What You'll Learn
- How is socializing online different?
- How does social media affect self-esteem?
- How can parents help?
Some experts worry that teens are more anxious and have lower self-esteem because of social media and texting. There are key differences to socializing online. Teens miss out more on things like body language and facial expressions. This can lead to more misunderstandings and hurt feelings. It can also make talking in person feel more intimidating. In real life you can’t spend time crafting the perfect response. You can’t make sure you look exactly the way you want to look. If you have a disagreement, you need to know how to respond in real time.
Another big issue is that it is common for kids to feel bad about themselves when they see everyone online looking perfect. Teens often try to compensate by sharing pictures that make them look perfect, too. Then, when their social media identity doesn’t match how they actually feel, they can end up feeling worse.
Peer acceptance is extremely important for teenagers. It is easy to get caught up counting “likes” on social media. Teens can end up taking hundreds of photos, searching for the one that people will like most. And if the likes don’t come in, it can feel very personal.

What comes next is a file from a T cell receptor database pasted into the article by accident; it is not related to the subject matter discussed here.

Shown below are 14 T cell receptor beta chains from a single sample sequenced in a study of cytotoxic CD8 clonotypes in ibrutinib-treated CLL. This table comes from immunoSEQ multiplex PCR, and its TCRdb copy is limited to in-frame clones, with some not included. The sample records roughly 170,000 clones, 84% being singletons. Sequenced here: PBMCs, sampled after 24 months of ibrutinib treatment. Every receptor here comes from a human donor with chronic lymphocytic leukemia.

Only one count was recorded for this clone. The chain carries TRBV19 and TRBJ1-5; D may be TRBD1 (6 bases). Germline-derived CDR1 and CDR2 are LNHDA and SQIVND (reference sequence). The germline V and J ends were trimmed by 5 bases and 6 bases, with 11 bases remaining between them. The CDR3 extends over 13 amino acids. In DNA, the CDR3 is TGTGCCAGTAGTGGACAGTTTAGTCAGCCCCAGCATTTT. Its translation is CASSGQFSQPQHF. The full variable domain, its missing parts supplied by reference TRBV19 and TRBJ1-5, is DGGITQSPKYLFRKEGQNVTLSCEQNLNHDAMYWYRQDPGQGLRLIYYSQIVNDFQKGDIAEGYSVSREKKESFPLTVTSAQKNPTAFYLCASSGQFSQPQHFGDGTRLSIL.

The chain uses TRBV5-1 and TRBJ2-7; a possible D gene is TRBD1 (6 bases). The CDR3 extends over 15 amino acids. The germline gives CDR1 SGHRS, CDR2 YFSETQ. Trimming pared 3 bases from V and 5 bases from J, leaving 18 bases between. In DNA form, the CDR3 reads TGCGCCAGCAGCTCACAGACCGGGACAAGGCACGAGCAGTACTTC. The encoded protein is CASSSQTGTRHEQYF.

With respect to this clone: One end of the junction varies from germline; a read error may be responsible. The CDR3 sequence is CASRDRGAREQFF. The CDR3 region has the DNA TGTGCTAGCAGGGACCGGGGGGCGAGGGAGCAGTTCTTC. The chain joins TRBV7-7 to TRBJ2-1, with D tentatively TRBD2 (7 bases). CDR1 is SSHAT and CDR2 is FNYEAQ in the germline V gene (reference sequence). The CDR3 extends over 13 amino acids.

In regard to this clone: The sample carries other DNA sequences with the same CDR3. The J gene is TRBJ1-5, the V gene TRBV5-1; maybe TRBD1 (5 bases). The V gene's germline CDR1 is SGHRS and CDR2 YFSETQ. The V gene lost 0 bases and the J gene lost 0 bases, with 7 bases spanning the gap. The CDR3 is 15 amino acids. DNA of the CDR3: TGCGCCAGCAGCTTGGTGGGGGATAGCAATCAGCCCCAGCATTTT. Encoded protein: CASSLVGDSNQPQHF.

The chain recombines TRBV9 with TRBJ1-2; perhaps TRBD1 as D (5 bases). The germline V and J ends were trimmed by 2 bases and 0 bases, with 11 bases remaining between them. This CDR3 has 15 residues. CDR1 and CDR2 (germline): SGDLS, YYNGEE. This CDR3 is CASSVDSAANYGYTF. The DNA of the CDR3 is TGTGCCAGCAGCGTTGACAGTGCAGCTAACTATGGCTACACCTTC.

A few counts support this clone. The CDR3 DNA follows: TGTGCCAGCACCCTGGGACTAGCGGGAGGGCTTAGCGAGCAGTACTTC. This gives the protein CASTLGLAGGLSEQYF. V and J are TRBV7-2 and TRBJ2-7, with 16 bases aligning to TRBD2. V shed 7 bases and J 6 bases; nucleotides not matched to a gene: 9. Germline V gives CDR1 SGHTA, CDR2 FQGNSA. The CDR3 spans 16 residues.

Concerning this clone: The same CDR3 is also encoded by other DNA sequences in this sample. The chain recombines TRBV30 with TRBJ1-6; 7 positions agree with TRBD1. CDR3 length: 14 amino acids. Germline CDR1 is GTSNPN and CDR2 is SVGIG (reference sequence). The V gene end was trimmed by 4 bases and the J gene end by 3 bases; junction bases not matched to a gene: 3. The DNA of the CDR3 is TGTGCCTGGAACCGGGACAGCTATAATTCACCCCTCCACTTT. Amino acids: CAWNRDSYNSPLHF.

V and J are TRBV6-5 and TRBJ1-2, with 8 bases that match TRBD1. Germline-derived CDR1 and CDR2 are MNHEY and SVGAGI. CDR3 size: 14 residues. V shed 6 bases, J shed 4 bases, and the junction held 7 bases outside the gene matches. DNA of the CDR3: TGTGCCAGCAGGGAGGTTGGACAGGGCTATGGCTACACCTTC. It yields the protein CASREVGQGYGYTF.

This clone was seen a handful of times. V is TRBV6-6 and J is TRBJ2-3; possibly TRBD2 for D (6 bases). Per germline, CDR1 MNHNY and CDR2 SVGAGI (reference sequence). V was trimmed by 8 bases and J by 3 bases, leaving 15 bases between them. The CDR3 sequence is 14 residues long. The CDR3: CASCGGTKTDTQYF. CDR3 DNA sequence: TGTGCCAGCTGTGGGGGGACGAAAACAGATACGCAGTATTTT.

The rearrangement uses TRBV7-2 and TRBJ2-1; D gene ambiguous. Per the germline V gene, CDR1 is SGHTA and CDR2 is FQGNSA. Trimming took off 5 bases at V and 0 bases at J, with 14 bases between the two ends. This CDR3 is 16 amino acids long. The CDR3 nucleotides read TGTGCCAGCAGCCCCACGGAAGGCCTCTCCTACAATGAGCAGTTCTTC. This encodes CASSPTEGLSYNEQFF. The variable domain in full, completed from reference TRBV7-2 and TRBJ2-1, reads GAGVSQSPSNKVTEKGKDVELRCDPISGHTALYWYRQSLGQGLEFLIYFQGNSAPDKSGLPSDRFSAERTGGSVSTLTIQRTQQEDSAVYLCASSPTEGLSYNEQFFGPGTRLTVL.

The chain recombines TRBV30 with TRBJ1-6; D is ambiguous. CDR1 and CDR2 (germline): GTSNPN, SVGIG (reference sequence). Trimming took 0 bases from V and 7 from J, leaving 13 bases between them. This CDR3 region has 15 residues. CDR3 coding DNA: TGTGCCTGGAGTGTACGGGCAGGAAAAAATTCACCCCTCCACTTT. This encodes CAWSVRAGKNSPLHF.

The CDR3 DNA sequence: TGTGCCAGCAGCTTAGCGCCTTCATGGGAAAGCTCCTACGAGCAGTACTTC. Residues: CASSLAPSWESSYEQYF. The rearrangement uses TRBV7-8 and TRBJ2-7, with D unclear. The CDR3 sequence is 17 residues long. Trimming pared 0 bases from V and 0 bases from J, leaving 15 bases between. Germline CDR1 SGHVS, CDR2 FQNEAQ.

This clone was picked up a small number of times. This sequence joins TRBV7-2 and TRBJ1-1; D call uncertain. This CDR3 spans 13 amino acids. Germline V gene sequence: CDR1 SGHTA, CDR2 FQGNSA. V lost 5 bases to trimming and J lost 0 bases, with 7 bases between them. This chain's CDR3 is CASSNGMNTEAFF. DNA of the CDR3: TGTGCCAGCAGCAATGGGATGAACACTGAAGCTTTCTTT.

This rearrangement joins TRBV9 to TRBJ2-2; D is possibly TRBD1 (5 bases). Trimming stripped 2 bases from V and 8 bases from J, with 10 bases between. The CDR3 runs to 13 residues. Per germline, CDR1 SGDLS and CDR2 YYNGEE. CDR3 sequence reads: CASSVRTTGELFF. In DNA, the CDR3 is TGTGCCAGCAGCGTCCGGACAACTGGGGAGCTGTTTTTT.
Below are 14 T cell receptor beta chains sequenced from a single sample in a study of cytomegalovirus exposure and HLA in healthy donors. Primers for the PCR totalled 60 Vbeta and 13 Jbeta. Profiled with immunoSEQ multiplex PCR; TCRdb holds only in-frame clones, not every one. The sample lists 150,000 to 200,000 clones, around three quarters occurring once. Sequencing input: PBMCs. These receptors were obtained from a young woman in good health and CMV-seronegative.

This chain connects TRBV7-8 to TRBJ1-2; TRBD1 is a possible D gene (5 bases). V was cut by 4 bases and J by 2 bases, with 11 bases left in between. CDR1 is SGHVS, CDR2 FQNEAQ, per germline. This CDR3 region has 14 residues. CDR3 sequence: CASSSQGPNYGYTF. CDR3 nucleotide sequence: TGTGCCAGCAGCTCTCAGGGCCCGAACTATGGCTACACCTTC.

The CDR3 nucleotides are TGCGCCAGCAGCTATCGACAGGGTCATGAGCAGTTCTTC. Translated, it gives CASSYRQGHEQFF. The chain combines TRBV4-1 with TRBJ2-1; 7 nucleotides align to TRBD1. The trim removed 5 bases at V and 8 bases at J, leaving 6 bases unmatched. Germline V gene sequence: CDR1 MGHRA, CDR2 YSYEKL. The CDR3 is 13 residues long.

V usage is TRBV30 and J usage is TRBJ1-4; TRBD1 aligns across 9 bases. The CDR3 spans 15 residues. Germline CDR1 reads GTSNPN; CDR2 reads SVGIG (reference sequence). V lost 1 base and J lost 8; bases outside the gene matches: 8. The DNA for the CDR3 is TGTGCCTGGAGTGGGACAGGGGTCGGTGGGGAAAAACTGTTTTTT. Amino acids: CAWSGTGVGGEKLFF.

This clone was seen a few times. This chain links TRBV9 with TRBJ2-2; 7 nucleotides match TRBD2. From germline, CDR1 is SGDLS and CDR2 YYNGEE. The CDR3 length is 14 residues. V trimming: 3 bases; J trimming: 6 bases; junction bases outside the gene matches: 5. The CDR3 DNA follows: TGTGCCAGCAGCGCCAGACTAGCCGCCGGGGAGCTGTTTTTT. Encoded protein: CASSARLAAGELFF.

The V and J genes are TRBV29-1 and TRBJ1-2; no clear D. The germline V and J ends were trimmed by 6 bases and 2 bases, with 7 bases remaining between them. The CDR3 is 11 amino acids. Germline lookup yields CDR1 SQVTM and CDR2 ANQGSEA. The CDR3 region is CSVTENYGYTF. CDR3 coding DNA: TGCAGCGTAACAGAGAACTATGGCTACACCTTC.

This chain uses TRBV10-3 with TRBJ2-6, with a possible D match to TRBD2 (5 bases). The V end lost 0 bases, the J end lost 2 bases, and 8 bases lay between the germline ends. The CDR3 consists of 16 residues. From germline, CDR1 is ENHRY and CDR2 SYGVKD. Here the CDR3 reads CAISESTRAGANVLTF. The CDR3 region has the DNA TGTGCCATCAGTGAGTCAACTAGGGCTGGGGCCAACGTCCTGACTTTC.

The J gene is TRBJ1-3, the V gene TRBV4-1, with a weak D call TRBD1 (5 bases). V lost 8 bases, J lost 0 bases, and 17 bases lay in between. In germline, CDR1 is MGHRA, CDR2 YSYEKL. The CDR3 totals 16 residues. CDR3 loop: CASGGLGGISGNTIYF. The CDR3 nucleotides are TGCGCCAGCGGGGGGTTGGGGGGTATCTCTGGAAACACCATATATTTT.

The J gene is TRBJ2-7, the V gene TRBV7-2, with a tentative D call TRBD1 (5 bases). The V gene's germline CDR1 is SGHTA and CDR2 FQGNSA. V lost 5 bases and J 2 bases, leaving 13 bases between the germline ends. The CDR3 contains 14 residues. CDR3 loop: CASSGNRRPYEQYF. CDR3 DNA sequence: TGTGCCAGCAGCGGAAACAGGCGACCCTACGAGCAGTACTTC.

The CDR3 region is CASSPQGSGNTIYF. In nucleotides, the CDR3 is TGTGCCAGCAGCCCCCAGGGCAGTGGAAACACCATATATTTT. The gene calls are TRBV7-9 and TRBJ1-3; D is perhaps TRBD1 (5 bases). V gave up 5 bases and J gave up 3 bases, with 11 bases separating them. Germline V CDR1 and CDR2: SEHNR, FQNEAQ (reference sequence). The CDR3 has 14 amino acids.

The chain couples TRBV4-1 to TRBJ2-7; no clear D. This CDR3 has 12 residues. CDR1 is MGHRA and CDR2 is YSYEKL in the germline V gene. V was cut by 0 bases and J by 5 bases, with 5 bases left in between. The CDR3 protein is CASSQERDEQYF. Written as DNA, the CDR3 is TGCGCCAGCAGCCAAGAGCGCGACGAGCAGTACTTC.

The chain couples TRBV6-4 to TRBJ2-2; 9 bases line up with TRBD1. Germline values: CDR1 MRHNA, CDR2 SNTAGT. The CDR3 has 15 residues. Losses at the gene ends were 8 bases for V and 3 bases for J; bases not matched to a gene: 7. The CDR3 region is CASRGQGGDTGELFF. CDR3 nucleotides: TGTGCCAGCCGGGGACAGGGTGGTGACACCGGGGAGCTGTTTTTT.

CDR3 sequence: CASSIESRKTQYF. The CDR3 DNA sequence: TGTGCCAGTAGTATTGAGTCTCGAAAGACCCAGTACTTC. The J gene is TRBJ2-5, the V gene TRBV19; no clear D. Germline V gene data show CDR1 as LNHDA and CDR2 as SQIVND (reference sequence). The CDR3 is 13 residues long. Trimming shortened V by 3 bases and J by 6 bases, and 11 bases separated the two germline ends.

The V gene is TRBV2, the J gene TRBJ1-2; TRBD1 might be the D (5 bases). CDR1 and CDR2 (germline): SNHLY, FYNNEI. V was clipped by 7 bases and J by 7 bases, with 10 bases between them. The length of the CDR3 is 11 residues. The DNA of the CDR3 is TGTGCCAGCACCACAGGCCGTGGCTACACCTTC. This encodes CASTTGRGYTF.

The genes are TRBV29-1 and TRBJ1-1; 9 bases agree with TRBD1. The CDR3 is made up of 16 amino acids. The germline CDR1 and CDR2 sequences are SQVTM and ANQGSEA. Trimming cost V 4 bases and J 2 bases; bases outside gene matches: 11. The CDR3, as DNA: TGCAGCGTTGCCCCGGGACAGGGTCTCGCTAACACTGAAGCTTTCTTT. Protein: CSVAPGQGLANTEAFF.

Parents can help by setting a good example of how to use tech. Try to give kids your full attention when you are with them. If your head is often bent over a screen you’re sending the wrong message. Establish tech-free zones in in the house and tech-free hours.
To help build self-esteem, get kids involved in something they’re interested in. When kids learn to feel good about what they can do instead of how they look and what they own, they’re happier.
Many parents worry about how exposure to technology might affect toddlers developmentally. We know our preschoolers are picking up new social and cognitive skills at a stunning pace, and we don’t want hours spent glued to an iPad to impede that. But adolescence is an equally important period of rapid development, and too few of us are paying attention to how our teenagers’ use of technology—much more intense and intimate than a 3-year-old playing with dad’s iPhone—is affecting them. In fact, experts worry that the social media and text messages that have become so integral to teenage life are promoting anxiety and lowering self-esteem.